Genre: Comedy, Drama, Romance

Actor: Chanicha Shindejanichakul, David Winters, Elsebeth Steentoft, Kim Kold, Lamaiporn Hougaard, Lamaiporn Sangmanee Hougaard, Per Otto Bersang Rasmussen

Director: Mads Matthiesen

Rating: Not Rated

Though it paints in overly broad strokes and takes a while to get going, this tale of broken people finding each other eventually reaches an irresistibly feel-good conclusion. Like many good sports movies, Seabiscuit isn't really dependent on the final outcome of a matchup between underdog and high-profile contender. What becomes important, then, is the perseverance of a handful of individuals in doing something just to prove they can beat the odds. And while there aren't actually as many racing sequences in Seabiscuit as you might be led to believe, they're well worth the wait—punctuating the drama with sharp editing and beautiful, period-specific production design.

Genre: Drama, Family, History

Actor: Annie Corley, Cameron Bowen, Camillia Sanes, Carl M. Craig, Chris Cooper, Dan Daily, Danny Strong, David Doty, David McCullough, Dyllan Christopher, Ed Lauter, Eddie Jones, Elizabeth Banks, Finder's Key, Gary L. Stevens, Gary McGurk, Gary Ross, Gary Stevens, Gianni Russo, Hans Howes, James Keane, Jeff Bridges, Jesse Hernandez, John Walcutt, Ken Magee, Kevin Mangold, Kingston DuCoeur, Mariah Bess, Matt Miller, Michael Angarano, Michael B. Silver, Michael Ensign, Michael O'Neill, Michelle Arthur, Noah Luke, Pat Skipper, Paul Vincent O'Connor, Peter Jason, Richard Reeves, Robin Bissell, Royce D. Applegate, Sam Bottoms, Shay Duffin, Tobey Maguire, Valerie Mahaffey, William H. Macy

Director: Gary Ross

Rating: PG-13

Unlike in many films about old people on the doorstep of death, the titular grandmother in this movie is excited to leave for good. But when her town insists on celebrating her bid to be named the oldest in the world, unresolved conflict among her descendants begins to resurface. Quiet and unabashedly sentimental, Lola Igna offers a uniquely offbeat perspective on death—one that starts from a place of contentment, and only gets more conflicted as more characters reveal how much still has to be said and done. It has all the charm of a low-budget Filipino film, made all the more poignant by Angie Ferro's authentic and deceptively layered performance.

Genre: Comedy, Drama

Actor: Angie Ferro, Chamyto Aguedan, Joel Saracho, Maria Isabel Lopez, Meryll Soriano, Peewee O'Hara, Royce Cabrera, Soliman Cruz, Yves Flores

Director: Eduardo Roy Jr.

Jane Campion’s biographical drama about the poet John Keats derives its name from one of the latter’s greatest love sonnets: Bright star, would I were stedfast as thou art… / Still, still to hear her tender-taken breath/ And so live ever—or else swoon to death.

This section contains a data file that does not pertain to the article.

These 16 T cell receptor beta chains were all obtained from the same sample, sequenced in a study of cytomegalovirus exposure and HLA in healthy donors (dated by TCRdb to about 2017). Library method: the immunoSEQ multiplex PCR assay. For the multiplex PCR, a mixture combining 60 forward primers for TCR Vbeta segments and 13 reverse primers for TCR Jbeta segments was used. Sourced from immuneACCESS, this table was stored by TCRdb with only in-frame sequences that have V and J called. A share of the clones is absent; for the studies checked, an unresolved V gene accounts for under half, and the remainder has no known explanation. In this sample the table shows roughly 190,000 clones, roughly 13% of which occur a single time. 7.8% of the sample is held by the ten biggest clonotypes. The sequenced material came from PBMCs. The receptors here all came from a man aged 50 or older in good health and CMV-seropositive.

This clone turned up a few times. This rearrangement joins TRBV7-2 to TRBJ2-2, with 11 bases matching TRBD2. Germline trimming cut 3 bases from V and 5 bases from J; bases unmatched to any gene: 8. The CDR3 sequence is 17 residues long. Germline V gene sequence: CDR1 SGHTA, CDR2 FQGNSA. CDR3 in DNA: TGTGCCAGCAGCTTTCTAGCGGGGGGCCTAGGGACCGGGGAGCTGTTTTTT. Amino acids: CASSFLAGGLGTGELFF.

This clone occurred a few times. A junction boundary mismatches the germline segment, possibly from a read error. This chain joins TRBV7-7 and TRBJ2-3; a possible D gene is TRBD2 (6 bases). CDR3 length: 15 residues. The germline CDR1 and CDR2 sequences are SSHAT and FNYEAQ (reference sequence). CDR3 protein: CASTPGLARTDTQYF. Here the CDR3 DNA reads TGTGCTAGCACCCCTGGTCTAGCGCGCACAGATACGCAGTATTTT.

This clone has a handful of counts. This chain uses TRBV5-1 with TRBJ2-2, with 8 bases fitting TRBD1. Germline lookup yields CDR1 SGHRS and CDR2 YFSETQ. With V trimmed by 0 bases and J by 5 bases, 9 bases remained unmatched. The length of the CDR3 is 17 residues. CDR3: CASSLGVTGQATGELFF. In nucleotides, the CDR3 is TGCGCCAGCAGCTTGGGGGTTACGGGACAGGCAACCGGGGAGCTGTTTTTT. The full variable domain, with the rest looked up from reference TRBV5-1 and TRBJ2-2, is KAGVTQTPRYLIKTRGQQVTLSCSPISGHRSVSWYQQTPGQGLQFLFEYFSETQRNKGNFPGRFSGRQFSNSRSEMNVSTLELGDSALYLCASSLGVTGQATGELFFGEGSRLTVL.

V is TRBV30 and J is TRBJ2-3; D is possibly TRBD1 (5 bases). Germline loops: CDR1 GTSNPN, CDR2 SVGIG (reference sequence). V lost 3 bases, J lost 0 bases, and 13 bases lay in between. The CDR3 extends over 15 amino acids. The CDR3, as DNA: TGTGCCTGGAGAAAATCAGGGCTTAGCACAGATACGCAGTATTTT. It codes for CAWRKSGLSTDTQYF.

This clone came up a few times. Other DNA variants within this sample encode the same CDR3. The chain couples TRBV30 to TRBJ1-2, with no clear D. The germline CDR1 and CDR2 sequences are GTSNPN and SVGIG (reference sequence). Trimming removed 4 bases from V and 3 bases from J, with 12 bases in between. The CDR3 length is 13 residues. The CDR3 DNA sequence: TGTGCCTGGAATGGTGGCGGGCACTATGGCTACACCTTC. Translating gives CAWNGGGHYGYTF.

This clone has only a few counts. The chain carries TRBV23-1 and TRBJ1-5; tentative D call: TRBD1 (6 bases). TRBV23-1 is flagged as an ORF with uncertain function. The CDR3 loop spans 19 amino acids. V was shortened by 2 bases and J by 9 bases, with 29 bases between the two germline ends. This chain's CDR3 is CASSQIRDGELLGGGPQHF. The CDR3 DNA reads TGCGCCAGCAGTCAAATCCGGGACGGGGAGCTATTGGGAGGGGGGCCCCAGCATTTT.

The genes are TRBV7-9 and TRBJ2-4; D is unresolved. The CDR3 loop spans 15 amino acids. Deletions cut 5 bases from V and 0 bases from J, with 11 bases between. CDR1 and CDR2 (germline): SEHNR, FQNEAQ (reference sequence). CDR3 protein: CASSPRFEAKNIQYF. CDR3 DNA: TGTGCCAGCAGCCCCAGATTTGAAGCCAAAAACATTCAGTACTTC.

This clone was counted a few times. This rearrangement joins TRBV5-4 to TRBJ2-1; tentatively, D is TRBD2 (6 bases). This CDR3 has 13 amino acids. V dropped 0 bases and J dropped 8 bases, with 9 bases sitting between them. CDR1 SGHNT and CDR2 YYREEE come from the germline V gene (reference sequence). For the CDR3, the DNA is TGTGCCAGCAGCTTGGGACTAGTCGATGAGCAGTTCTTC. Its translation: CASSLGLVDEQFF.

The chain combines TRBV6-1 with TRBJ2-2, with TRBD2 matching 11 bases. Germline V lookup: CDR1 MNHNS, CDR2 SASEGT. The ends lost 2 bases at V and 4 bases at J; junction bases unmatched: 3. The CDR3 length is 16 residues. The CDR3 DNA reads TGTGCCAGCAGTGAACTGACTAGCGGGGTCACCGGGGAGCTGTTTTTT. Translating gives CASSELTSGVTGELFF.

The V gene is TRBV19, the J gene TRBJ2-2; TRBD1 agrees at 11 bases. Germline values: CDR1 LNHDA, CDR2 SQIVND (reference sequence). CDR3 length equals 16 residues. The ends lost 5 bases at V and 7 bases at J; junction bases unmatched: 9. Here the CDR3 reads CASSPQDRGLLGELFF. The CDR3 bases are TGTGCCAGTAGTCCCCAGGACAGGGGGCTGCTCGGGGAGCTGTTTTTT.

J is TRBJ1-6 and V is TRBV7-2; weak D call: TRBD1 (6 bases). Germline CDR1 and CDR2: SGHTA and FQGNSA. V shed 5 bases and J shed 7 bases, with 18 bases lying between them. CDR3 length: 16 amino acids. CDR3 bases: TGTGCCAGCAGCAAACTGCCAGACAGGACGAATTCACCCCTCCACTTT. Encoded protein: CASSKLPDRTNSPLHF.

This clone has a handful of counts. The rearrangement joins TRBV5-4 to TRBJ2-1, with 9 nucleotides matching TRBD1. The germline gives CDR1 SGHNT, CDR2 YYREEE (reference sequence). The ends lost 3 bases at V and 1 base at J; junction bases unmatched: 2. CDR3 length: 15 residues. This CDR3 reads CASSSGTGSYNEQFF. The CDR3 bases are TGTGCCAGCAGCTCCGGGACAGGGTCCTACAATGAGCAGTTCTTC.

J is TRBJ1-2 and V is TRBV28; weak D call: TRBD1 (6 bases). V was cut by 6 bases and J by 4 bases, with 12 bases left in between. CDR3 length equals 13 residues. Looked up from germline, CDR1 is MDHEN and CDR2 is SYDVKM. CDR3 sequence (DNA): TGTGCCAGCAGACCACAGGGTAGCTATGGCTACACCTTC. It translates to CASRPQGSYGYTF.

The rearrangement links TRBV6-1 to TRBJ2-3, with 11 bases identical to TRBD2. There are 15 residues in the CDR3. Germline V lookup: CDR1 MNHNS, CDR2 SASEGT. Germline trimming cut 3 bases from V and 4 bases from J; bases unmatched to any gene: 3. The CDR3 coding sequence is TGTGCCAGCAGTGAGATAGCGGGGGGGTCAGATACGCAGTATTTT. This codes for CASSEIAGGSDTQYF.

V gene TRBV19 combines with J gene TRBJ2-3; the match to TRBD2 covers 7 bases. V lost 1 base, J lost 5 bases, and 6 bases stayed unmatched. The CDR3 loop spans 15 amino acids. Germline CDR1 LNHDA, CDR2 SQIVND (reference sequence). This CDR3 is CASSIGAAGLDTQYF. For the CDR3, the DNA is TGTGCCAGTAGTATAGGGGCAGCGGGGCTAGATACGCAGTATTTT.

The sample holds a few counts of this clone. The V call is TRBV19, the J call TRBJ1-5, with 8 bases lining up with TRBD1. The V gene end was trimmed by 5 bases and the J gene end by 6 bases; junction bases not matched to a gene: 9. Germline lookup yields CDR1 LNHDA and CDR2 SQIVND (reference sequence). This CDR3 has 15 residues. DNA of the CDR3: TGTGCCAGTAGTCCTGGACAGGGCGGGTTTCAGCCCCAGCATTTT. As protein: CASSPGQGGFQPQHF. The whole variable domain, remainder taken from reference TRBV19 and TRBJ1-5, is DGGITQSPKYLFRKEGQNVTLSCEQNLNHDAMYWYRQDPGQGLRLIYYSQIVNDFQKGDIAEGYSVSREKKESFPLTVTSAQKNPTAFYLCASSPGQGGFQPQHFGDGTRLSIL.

Keats remains one of the most celebrated and adored Romantic poets. His writing challenged the poetic form, and revered the world for what it is at its best: wondrous, surprising, sublime. Ben Whishaw’s portrayal of Keats is rightfully distant, as we encounter the poet’s incredible aloofness through the perspective of interested suitor Fanny Brawne (Abbie Cornish). Brawne’s relationship with Keats was short but intense, providing great artistic inspiration and devastating devotion. Campion perfectly captures their fleeting relationship in this deft, crushing drama.

Genre: Drama, Romance

Actor: Abbie Cornish, Adrian Schiller, Amanda Hale, Antonia Campbell-Hughes, Ben Whishaw, Claudie Blakley, Edie Martin, Eileen Davies, Gerard Monaco, Jonathan Aris, Kerry Fox, Lucinda Raikes, Olly Alexander, Paul Schneider, Roger Ashton-Griffiths, Samuel Barnett, Samuel Roukin, Sebastian Armesto, Theresa Watson, Thomas Brodie-Sangster, Vincent Franklin

Director: Jane Campion

Rating: PG

Retrograde takes place in early 2021 and captures the exact moment when the US troops exited Afghanistan, effectively leading to the Taliban takeover. With a fly-on-the-look approach, director Matthew Heineman reveals the cruel consequences of this sudden exit as the Afghan people (led by the charismatic General Sammi Sadat) scramble to defend themselves despite limited means and support. In this documentary, we're privy to tactical military planning, civilian chaos, and even official Taliban gatherings. 

It’s heartbreaking and chilling, another reminder of the human cost of war and the terrible need for genuine peace. 

Genre: Documentary, Drama, History, War

Director: Matthew Heineman

Historically, noble ladies get married to lords in order to strengthen existing alliances between their family’s domains. At best, they are able to broker peace, but at worst, they are hostages to the stronger family they married into. Damsel cleverly depicts a twisted version of this relationship through a reversed version of the fairytale, where instead of a wedding being the ultimate endgoal, it is the start of the princess’ misfortunes, placing Millie Bobby Brown into a fantastical survival stand-off against a dragon. It’s an intriguing idea, though the film mostly sticks to its PG-13 lane, leading to a fairly entertaining dark fantasy flick without delving deep into its horrors.

Genre: Action, Adventure, Fantasy

Actor: Angela Bassett, Brooke Carter, Elmano Sancho, Ezra Faroque Khan, Mens-Sana Tamakloe, Millie Bobby Brown, Milo Twomey, Nick Robinson, Nicole Joseph, Ray Winstone, Robin Wright, Shohreh Aghdashloo, Tasha Lim, Ulli Ackermann

Director: Juan Carlos Fresnadillo

Rating: PG-13